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THE USE OF THE ARMY IN AID OF THE CIVIL POWER.
By the use of the Army in aid of the civil power is here meant its use under some power granted by the Constitution of the United States, either directly or through the medium of legislation. “War powers, independent of the Constitution, whatever they may be, and whether legislative or executive, are no part of this subject. The use here spoken of has reference to the occasions for the employment of the Army, that is, to the purposes for which it may be used, and not to what it may do in carrying out the use.
The occasions had in view are those of resistance to the law not amounting to war, and the subject to which these observations will be more especially addressed is the employment of the Army in executing the laws of the United States and in protecting their instrumentalities of government against unlawful interference.
The Army Appropriation Act of June 18, 1878, contained the following provision:
“From and after the passage of this act it shall not be lawful to employ any part of the Army of the United States, as a posse comitatus, or otherwise, for the purpose of executing the laws, except in such cases and under such circumstances as such employment of
1 The North American Review for November, 1896, publishes the writer's views on what constitutes the justification of the war power known as “martial law.” The position is there taken that martial law is defensible only as an exercise of executive military power founded in actual necessity, thus disagreeing with the view, sometimes advanced, that it is within the power of Congress to authorize it.
said force may be expressly authorized by the Constitution or by act of Congress; and no money appropriated by this act shall be used to pay any of the expenses incurred in the employment of any troops in violation of this section and any person wilfully violating the provisions of this section shall be deemed guilty of a misdemeanor and on conviction thereof shall be punished by a fine not exceeding ten thousand dollars or imprisonment not exceeding two years or by both such fine and imprisonment."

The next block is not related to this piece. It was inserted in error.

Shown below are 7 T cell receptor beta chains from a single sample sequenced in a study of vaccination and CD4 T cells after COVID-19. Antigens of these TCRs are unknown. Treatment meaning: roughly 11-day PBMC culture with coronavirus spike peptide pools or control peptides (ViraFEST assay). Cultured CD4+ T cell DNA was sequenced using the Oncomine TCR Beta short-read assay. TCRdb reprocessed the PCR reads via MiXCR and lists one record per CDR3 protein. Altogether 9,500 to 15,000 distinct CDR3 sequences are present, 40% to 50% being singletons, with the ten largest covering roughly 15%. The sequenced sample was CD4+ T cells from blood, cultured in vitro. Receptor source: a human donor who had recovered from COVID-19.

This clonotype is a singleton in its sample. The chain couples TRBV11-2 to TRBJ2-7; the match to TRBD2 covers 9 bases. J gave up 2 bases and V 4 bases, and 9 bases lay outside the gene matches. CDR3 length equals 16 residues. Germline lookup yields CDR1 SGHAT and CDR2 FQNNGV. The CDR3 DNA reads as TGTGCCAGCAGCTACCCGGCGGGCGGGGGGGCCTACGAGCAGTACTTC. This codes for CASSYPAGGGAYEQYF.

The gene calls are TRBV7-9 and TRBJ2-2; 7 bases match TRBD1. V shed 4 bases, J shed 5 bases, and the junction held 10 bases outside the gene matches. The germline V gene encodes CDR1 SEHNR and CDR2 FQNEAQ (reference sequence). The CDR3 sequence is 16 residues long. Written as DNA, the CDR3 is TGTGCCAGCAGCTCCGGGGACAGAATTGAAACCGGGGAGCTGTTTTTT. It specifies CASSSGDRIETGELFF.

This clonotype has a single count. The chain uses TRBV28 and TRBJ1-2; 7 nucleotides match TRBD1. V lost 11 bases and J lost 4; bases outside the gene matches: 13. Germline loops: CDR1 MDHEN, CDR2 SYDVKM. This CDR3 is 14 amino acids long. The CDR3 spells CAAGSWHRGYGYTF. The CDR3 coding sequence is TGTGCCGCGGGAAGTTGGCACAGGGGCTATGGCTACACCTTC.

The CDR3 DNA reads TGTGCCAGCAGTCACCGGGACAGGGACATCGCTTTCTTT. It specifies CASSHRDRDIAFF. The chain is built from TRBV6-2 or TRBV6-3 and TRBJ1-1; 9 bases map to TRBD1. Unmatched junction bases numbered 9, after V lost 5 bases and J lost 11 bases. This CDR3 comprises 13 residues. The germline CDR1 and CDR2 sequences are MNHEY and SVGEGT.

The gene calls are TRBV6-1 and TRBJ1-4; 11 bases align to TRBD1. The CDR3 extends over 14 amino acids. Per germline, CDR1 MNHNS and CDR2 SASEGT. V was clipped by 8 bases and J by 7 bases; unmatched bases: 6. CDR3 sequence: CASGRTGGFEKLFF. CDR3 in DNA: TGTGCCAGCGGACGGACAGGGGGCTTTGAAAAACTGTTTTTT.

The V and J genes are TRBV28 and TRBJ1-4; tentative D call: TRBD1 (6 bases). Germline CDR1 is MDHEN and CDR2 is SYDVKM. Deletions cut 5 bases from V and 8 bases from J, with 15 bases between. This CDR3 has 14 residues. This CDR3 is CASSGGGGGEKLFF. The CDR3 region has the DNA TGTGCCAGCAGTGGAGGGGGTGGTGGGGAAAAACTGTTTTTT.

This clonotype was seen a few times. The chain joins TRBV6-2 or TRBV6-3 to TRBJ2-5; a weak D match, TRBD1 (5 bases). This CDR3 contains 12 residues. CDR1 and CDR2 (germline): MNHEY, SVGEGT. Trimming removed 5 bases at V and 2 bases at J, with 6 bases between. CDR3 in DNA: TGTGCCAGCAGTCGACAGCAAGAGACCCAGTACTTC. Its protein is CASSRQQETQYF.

From June 30th until November 21st, 1877, the Army of the United States was maintained without any appropriation, the two Houses of Congress having failed to agree. It would be foreign to the purpose of these remarks to comment on this significant fact in our constitutional history, but the proceedings in Congress which led to the failure of the Army Appropriation Act at the second session of the Forty-fourth Congress, and those which resulted in the above legislation, are part of the history of the subject under consideration.
On the 22d of January, 1877, the President, in response to a resolution of the House of Representatives, made the following communication: “To the HOUSE OF REPRESENTATIVES:
“On the 9th day of December, 1876, the following resolution of the House of Representatives was received, viz:
“Resolved, That the President be requested, if not incompatible with the public interest, to transmit to this House copies of any and all orders or directions emanating from him or from either of the Executive Departments of the Government to any military commander or civil officer, with reference to the service of the Army, or any portion thereof, in the States of Virginia, South Carolina, Louisiana, and Florida, since the 1st of August last, together with reports, by telegraph or otherwise, from either or any of said military commanders or civil officers.'
“It was immediately, or soon thereafter, referred to the Secretary of War and the Attorney General, the custodians of all retained copies of 'orders or directions' given by the Executive Department of the Government covered by the above inquiry, together with all information upon which such 'orders or directions' were given.
“The information, it will be observed, is voluminous, and, with the limited clerical force in the Department of Justice, has consumed the time up to the present. Many of the communications accompanying this have been already made public in connection with messages heretofore sent to Congress. This class of information includes the important documents received from the governor of South Carolina, and sent to Congress with my message on the subject of the Hamburgh massacre; also the documents accompanying my response to the resolution of the House of Representatives in regard to the soldiers stationed at Petersburgh.
“There have also come to me and to the Department of Justice, from time to time, other earnest written communications from persons holding public trusts and from others residing in the South, some of which I append hereto as bearing upon the precarious condition of the public peace in those States. These communications I have reason to regard as made by respectable and responsible men. Many of them deprecate the publication of their names as involving danger to them personally.
“The reports heretofore made by committees of Congress of the results of their inquiries in Mississippi and in Louisiana, and the newspapers of several States recommending the Mississippi plan,' have also furnished important data for estimating the danger to the public peace and order in those States.